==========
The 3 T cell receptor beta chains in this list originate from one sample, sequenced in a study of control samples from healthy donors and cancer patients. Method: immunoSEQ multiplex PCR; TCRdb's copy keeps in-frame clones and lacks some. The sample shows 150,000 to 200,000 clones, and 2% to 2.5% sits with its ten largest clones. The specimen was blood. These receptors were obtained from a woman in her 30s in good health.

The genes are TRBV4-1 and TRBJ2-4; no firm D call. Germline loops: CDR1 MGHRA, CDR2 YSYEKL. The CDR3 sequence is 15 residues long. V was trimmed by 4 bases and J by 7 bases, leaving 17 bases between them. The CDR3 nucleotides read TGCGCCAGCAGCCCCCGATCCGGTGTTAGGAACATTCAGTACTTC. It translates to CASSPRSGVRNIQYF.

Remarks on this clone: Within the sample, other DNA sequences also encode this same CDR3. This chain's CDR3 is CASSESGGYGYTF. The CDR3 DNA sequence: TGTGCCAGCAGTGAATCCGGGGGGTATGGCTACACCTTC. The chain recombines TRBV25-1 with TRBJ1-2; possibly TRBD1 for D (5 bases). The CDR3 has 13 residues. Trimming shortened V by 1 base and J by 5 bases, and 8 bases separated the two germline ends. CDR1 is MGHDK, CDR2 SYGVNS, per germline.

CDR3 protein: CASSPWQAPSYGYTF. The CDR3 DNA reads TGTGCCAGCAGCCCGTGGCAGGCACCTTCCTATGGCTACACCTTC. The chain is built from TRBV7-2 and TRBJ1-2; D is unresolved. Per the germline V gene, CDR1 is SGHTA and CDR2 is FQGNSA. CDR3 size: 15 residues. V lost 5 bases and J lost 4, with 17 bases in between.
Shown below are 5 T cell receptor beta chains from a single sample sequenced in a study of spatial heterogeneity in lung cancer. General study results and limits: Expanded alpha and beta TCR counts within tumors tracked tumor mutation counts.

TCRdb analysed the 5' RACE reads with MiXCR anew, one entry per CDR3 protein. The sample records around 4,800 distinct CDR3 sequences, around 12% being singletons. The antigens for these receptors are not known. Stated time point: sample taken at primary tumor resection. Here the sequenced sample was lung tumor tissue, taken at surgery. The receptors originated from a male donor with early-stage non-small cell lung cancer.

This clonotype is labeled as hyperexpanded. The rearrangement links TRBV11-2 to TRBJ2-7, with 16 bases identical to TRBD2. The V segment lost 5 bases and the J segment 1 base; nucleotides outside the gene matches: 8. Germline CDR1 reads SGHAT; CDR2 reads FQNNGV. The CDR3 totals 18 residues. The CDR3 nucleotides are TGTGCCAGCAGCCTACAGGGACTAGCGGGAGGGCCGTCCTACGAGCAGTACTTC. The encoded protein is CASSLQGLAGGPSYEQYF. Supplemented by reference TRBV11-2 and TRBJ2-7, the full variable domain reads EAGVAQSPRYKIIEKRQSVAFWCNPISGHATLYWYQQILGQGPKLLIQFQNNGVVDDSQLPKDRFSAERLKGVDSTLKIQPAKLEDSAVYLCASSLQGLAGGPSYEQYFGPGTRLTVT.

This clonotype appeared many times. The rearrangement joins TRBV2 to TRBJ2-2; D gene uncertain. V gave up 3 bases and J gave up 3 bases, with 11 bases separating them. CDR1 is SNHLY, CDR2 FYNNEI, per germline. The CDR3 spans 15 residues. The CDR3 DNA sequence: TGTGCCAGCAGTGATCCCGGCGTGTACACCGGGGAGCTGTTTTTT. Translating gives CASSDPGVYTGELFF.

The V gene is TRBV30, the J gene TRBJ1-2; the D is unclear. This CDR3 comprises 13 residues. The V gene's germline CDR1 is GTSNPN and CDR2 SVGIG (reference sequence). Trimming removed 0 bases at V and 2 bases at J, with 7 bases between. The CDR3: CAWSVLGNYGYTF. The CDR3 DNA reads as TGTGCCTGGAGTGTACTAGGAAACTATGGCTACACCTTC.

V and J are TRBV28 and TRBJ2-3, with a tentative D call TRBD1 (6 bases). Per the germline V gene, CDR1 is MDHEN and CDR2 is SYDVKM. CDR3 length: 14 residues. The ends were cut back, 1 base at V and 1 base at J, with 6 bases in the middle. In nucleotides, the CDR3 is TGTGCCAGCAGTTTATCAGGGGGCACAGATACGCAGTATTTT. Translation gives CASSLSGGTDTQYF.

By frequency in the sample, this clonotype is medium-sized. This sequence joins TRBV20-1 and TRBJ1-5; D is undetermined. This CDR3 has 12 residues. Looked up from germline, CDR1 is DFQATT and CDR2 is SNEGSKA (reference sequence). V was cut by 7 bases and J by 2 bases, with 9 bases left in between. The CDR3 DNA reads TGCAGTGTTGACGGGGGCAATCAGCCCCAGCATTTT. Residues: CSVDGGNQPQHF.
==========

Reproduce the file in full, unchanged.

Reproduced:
The 3 T cell receptor beta chains in this list originate from one sample, sequenced in a study of control samples from healthy donors and cancer patients. Method: immunoSEQ multiplex PCR; TCRdb's copy keeps in-frame clones and lacks some. The sample shows 150,000 to 200,000 clones, and 2% to 2.5% sits with its ten largest clones. The specimen was blood. These receptors were obtained from a woman in her 30s in good health.

The genes are TRBV4-1 and TRBJ2-4; no firm D call. Germline loops: CDR1 MGHRA, CDR2 YSYEKL. The CDR3 sequence is 15 residues long. V was trimmed by 4 bases and J by 7 bases, leaving 17 bases between them. The CDR3 nucleotides read TGCGCCAGCAGCCCCCGATCCGGTGTTAGGAACATTCAGTACTTC. It translates to CASSPRSGVRNIQYF.

Remarks on this clone: Within the sample, other DNA sequences also encode this same CDR3. This chain's CDR3 is CASSESGGYGYTF. The CDR3 DNA sequence: TGTGCCAGCAGTGAATCCGGGGGGTATGGCTACACCTTC. The chain recombines TRBV25-1 with TRBJ1-2; possibly TRBD1 for D (5 bases). The CDR3 has 13 residues. Trimming shortened V by 1 base and J by 5 bases, and 8 bases separated the two germline ends. CDR1 is MGHDK, CDR2 SYGVNS, per germline.

CDR3 protein: CASSPWQAPSYGYTF. The CDR3 DNA reads TGTGCCAGCAGCCCGTGGCAGGCACCTTCCTATGGCTACACCTTC. The chain is built from TRBV7-2 and TRBJ1-2; D is unresolved. Per the germline V gene, CDR1 is SGHTA and CDR2 is FQGNSA. CDR3 size: 15 residues. V lost 5 bases and J lost 4, with 17 bases in between.
Shown below are 5 T cell receptor beta chains from a single sample sequenced in a study of spatial heterogeneity in lung cancer. General study results and limits: Expanded alpha and beta TCR counts within tumors tracked tumor mutation counts.

TCRdb analysed the 5' RACE reads with MiXCR anew, one entry per CDR3 protein. The sample records around 4,800 distinct CDR3 sequences, around 12% being singletons. The antigens for these receptors are not known. Stated time point: sample taken at primary tumor resection. Here the sequenced sample was lung tumor tissue, taken at surgery. The receptors originated from a male donor with early-stage non-small cell lung cancer.

This clonotype is labeled as hyperexpanded. The rearrangement links TRBV11-2 to TRBJ2-7, with 16 bases identical to TRBD2. The V segment lost 5 bases and the J segment 1 base; nucleotides outside the gene matches: 8. Germline CDR1 reads SGHAT; CDR2 reads FQNNGV. The CDR3 totals 18 residues. The CDR3 nucleotides are TGTGCCAGCAGCCTACAGGGACTAGCGGGAGGGCCGTCCTACGAGCAGTACTTC. The encoded protein is CASSLQGLAGGPSYEQYF. Supplemented by reference TRBV11-2 and TRBJ2-7, the full variable domain reads EAGVAQSPRYKIIEKRQSVAFWCNPISGHATLYWYQQILGQGPKLLIQFQNNGVVDDSQLPKDRFSAERLKGVDSTLKIQPAKLEDSAVYLCASSLQGLAGGPSYEQYFGPGTRLTVT.

This clonotype appeared many times. The rearrangement joins TRBV2 to TRBJ2-2; D gene uncertain. V gave up 3 bases and J gave up 3 bases, with 11 bases separating them. CDR1 is SNHLY, CDR2 FYNNEI, per germline. The CDR3 spans 15 residues. The CDR3 DNA sequence: TGTGCCAGCAGTGATCCCGGCGTGTACACCGGGGAGCTGTTTTTT. Translating gives CASSDPGVYTGELFF.

The V gene is TRBV30, the J gene TRBJ1-2; the D is unclear. This CDR3 comprises 13 residues. The V gene's germline CDR1 is GTSNPN and CDR2 SVGIG (reference sequence). Trimming removed 0 bases at V and 2 bases at J, with 7 bases between. The CDR3: CAWSVLGNYGYTF. The CDR3 DNA reads as TGTGCCTGGAGTGTACTAGGAAACTATGGCTACACCTTC.

V and J are TRBV28 and TRBJ2-3, with a tentative D call TRBD1 (6 bases). Per the germline V gene, CDR1 is MDHEN and CDR2 is SYDVKM. CDR3 length: 14 residues. The ends were cut back, 1 base at V and 1 base at J, with 6 bases in the middle. In nucleotides, the CDR3 is TGTGCCAGCAGTTTATCAGGGGGCACAGATACGCAGTATTTT. Translation gives CASSLSGGTDTQYF.

By frequency in the sample, this clonotype is medium-sized. This sequence joins TRBV20-1 and TRBJ1-5; D is undetermined. This CDR3 has 12 residues. Looked up from germline, CDR1 is DFQATT and CDR2 is SNEGSKA (reference sequence). V was cut by 7 bases and J by 2 bases, with 9 bases left in between. The CDR3 DNA reads TGCAGTGTTGACGGGGGCAATCAGCCCCAGCATTTT. Residues: CSVDGGNQPQHF.